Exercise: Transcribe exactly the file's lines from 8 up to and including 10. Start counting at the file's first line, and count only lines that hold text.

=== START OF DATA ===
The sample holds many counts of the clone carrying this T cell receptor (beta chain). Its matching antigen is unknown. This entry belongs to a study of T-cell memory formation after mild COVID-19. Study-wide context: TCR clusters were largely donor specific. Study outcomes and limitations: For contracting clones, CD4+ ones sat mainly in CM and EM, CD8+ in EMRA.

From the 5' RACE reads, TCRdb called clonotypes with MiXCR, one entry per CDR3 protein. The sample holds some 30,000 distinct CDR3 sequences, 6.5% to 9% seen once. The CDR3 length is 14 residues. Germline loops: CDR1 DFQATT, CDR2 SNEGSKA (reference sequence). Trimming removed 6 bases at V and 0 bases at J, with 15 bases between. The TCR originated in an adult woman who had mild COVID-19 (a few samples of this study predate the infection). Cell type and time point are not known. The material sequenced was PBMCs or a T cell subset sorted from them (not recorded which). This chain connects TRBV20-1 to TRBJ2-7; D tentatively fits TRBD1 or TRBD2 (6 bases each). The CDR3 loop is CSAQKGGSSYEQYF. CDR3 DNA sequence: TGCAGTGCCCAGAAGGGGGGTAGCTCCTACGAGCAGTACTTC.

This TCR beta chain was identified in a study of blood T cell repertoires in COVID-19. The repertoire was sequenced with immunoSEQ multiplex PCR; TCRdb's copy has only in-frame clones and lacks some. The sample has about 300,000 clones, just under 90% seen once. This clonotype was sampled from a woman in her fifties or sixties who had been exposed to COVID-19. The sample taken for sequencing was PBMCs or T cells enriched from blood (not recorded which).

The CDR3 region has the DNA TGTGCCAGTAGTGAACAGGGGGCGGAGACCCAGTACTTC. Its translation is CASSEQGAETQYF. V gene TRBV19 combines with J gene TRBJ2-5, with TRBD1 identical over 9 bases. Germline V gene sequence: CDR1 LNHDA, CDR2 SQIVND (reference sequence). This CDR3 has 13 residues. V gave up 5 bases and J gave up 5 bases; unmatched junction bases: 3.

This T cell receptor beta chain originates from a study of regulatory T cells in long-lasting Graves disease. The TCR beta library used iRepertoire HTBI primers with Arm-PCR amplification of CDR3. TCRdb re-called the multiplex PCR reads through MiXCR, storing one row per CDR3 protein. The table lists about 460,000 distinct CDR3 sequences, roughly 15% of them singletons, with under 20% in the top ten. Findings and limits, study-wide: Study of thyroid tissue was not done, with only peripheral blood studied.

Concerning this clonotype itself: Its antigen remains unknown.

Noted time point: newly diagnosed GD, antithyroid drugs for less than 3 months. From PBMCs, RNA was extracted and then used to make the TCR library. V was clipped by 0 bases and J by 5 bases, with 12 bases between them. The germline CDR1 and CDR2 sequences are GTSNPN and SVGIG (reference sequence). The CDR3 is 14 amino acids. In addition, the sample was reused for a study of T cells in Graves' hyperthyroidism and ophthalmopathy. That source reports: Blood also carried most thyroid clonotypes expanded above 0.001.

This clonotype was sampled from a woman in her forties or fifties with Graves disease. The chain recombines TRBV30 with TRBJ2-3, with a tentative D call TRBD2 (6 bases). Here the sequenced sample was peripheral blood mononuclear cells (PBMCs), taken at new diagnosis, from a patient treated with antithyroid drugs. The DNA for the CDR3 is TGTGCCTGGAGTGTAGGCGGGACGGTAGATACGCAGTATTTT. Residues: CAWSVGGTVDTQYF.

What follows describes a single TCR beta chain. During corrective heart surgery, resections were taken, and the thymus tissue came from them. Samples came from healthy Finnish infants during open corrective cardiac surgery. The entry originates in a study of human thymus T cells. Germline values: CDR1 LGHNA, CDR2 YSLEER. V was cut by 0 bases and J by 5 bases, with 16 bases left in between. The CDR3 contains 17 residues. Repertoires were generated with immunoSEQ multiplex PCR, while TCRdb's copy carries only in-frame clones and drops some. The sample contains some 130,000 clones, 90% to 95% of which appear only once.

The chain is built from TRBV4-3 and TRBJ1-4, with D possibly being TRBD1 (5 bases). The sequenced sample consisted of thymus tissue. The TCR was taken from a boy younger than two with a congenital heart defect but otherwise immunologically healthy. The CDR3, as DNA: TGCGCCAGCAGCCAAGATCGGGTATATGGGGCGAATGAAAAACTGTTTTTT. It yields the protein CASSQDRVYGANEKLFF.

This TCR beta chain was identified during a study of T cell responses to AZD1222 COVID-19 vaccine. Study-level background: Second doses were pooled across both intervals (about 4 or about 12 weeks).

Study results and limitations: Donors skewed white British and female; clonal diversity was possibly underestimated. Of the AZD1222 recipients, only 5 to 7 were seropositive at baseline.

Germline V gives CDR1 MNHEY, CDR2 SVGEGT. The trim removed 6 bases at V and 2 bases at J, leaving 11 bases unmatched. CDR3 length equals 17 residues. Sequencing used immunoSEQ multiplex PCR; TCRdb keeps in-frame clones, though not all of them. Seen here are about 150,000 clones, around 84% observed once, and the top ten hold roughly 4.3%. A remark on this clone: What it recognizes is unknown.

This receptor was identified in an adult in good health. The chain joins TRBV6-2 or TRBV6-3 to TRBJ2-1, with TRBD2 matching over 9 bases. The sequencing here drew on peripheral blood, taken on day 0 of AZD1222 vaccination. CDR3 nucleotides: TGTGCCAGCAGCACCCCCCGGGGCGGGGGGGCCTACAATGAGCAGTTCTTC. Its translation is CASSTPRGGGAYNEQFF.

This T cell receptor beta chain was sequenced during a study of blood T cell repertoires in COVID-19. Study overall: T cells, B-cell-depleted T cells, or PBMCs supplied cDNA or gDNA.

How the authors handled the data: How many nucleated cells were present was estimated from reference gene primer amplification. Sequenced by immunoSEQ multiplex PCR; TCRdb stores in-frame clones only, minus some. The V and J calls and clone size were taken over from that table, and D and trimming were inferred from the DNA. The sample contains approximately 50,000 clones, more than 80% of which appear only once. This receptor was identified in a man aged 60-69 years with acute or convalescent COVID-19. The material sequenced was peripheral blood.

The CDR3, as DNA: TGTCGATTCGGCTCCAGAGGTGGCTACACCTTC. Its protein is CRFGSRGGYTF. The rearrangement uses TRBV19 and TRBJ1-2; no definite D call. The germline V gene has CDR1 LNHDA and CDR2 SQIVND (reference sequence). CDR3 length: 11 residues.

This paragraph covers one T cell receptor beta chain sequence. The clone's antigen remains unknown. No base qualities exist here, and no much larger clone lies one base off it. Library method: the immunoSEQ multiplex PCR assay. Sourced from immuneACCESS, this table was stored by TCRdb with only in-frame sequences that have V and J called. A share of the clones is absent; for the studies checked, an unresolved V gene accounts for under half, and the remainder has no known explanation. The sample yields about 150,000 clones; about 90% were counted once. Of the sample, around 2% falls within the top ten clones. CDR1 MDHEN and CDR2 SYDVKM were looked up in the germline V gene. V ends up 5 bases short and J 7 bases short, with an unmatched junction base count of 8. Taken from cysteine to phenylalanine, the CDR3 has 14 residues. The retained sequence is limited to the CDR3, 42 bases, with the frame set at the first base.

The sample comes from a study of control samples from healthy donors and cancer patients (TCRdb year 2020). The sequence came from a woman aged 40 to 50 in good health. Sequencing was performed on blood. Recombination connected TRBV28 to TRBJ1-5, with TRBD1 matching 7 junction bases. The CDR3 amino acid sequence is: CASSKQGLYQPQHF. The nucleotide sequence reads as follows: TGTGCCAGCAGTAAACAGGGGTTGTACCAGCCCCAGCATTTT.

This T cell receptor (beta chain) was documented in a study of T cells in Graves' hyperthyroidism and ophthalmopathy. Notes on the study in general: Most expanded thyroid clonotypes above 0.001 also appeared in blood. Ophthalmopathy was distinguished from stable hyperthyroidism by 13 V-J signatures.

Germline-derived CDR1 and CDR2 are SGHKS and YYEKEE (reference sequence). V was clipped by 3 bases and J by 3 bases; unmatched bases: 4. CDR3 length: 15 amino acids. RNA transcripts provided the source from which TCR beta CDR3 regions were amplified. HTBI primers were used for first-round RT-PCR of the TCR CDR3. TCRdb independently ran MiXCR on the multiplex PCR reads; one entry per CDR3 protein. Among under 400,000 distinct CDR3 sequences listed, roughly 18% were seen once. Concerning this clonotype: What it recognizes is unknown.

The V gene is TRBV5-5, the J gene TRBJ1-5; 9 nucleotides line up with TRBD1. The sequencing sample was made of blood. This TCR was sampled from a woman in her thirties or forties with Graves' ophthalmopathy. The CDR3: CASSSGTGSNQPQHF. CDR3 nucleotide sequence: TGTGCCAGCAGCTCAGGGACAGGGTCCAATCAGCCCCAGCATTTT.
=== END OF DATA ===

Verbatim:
This clonotype was sampled from a woman in her forties or fifties with Graves disease. The chain recombines TRBV30 with TRBJ2-3, with a tentative D call TRBD2 (6 bases). Here the sequenced sample was peripheral blood mononuclear cells (PBMCs), taken at new diagnosis, from a patient treated with antithyroid drugs. The DNA for the CDR3 is TGTGCCTGGAGTGTAGGCGGGACGGTAGATACGCAGTATTTT. Residues: CAWSVGGTVDTQYF.

What follows describes a single TCR beta chain. During corrective heart surgery, resections were taken, and the thymus tissue came from them. Samples came from healthy Finnish infants during open corrective cardiac surgery. The entry originates in a study of human thymus T cells. Germline values: CDR1 LGHNA, CDR2 YSLEER. V was cut by 0 bases and J by 5 bases, with 16 bases left in between. The CDR3 contains 17 residues. Repertoires were generated with immunoSEQ multiplex PCR, while TCRdb's copy carries only in-frame clones and drops some. The sample contains some 130,000 clones, 90% to 95% of which appear only once.

The chain is built from TRBV4-3 and TRBJ1-4, with D possibly being TRBD1 (5 bases). The sequenced sample consisted of thymus tissue. The TCR was taken from a boy younger than two with a congenital heart defect but otherwise immunologically healthy. The CDR3, as DNA: TGCGCCAGCAGCCAAGATCGGGTATATGGGGCGAATGAAAAACTGTTTTTT. It yields the protein CASSQDRVYGANEKLFF.